First and foremost, remember to be compassionate towards yourself on these days. After all, you are human and cannot be expected to have perfect days all the time! If you lost your temper or said something unkind, try not to let it be a dark cloud on the remainder of your day. Take a breath, apologize to anyone you need to, and forgive yourself. When we think of compassion, we often overlook ourselves. Some might think it is selfish, but think about it: you cannot feed others from an empty cupboard. If you don’t practice compassion towards yourself, you can’t truly give it to others.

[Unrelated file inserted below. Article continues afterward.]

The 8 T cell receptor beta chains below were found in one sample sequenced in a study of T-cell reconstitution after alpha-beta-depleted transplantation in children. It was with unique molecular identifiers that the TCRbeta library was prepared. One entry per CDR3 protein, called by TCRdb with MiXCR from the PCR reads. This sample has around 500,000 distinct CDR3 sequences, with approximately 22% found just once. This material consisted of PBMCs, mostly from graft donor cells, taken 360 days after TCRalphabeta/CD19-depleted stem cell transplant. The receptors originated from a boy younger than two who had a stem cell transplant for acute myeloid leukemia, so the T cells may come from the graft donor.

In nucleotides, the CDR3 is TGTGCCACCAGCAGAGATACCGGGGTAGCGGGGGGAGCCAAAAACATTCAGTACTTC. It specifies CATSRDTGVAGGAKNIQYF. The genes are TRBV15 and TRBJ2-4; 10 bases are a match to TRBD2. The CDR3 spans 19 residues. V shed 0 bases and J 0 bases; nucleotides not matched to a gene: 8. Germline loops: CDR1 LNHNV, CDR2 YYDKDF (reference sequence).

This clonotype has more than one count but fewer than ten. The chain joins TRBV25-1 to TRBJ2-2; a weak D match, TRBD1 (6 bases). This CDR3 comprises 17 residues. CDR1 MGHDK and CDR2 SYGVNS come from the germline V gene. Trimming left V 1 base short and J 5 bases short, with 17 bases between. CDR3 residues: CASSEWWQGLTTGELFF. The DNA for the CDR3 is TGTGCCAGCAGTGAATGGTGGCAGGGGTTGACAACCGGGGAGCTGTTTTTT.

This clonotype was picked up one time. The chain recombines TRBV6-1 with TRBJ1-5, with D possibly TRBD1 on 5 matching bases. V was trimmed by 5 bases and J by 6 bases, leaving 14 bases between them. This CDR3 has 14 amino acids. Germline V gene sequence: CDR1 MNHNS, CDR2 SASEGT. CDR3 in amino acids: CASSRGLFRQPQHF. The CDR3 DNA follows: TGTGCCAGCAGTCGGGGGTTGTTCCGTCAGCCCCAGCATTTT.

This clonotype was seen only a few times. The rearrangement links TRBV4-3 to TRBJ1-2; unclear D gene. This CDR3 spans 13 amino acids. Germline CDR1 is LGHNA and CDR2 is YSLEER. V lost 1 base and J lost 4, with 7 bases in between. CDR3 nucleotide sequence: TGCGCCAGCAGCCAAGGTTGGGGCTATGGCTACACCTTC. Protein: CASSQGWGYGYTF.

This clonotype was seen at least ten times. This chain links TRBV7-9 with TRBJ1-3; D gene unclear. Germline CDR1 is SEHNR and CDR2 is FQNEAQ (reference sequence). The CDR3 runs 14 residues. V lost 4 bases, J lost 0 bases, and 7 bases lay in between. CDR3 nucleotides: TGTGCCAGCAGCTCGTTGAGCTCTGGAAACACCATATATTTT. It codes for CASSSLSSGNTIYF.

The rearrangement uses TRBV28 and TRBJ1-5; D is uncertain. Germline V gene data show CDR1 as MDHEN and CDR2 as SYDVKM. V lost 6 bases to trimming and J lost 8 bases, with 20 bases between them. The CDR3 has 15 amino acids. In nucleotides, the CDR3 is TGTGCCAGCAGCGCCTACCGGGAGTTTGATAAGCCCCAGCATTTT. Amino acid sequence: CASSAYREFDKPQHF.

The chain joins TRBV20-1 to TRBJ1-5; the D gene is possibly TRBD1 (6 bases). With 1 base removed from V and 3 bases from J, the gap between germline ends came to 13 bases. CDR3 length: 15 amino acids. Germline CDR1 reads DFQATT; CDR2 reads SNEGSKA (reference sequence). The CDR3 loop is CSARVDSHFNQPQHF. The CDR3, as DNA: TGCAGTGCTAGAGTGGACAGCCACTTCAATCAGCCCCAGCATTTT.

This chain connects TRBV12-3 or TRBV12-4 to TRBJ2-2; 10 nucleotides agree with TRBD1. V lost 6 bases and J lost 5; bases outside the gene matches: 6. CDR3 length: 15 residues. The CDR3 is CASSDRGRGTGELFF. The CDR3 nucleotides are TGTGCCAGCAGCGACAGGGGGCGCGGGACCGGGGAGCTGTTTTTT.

Second, if it is another person who is testing you (perhaps the person who cut you off in traffic earlier in the morning), remember that they are humans too, and for all we know, they could be having a rough morning as well. So, before you fly off the handle at the next person who rubs you the wrong way, take another deep breath (or two or three- there’s no such thing as too many deep breaths). Remind yourself that this person has thoughts and feelings too, and is fighting a battle that you cannot see or know about. Just as the quote at the beginning of the post suggests, this person has an inner light and redeeming qualities that make them lovable. Remind yourself of this, and love them in spite of their limits. Eventually, the anger or resentment you feel towards them in that moment will leave. It may take some time, but you will feel all the better knowing that you acted from a place of compassion rather than anger.